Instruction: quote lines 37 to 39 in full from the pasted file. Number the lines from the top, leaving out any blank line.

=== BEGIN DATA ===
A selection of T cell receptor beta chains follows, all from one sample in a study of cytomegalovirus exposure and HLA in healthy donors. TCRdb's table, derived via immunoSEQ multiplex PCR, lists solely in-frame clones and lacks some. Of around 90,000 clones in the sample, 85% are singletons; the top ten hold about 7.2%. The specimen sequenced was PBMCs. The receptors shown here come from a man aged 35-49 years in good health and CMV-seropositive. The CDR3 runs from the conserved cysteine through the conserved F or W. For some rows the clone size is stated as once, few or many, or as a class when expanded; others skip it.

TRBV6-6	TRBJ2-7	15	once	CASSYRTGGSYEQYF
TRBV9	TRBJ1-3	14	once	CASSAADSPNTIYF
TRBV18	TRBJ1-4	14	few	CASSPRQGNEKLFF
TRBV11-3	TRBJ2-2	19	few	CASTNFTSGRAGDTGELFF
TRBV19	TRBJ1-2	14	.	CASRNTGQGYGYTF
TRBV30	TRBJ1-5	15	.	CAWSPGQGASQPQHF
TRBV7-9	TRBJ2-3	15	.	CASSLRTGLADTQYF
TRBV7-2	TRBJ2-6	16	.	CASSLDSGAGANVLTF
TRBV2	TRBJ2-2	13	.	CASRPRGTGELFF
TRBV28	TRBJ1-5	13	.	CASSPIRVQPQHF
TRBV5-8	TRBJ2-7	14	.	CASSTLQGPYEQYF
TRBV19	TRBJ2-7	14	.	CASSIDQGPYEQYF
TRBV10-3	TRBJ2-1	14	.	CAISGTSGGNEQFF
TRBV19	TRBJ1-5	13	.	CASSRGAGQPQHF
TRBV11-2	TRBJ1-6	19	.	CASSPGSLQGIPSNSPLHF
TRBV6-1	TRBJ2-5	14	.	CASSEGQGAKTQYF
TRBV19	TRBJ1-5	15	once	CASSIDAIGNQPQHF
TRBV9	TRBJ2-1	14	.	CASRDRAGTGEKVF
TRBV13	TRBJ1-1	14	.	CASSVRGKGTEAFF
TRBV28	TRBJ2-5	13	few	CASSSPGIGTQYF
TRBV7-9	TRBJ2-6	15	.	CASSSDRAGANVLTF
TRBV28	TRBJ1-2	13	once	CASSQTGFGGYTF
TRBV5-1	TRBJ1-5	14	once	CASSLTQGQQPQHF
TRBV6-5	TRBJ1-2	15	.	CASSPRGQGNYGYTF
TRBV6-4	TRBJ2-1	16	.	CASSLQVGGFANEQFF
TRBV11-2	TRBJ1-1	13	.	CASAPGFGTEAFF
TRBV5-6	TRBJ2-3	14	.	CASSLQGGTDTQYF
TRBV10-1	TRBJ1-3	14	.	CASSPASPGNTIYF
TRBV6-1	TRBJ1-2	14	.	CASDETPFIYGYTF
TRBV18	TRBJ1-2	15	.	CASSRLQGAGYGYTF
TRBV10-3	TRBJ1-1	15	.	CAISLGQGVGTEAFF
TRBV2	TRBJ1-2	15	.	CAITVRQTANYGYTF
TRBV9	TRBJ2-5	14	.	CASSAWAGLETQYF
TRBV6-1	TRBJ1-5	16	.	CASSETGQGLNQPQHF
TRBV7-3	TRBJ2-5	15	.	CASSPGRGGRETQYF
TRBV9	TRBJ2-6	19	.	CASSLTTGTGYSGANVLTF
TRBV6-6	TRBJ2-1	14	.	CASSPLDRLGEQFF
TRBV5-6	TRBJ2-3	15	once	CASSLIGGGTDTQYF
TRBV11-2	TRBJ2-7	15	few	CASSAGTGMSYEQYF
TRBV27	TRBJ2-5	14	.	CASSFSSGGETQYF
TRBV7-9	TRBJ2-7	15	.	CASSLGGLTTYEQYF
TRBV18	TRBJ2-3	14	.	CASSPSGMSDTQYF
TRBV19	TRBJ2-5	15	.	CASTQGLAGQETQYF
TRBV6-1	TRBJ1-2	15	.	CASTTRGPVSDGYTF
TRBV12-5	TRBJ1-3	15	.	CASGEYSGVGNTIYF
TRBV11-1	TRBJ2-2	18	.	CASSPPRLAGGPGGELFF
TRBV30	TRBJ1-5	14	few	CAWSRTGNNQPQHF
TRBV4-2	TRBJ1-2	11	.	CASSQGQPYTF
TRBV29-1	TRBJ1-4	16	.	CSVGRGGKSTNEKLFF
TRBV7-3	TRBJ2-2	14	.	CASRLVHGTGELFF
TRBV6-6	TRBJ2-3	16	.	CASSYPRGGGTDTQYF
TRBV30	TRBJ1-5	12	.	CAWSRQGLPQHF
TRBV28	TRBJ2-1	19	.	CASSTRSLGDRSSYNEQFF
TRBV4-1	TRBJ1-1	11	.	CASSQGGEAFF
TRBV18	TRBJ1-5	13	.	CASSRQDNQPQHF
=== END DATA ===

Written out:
TRBV9	TRBJ2-6	19	.	CASSLTTGTGYSGANVLTF
TRBV6-6	TRBJ2-1	14	.	CASSPLDRLGEQFF
TRBV5-6	TRBJ2-3	15	once	CASSLIGGGTDTQYF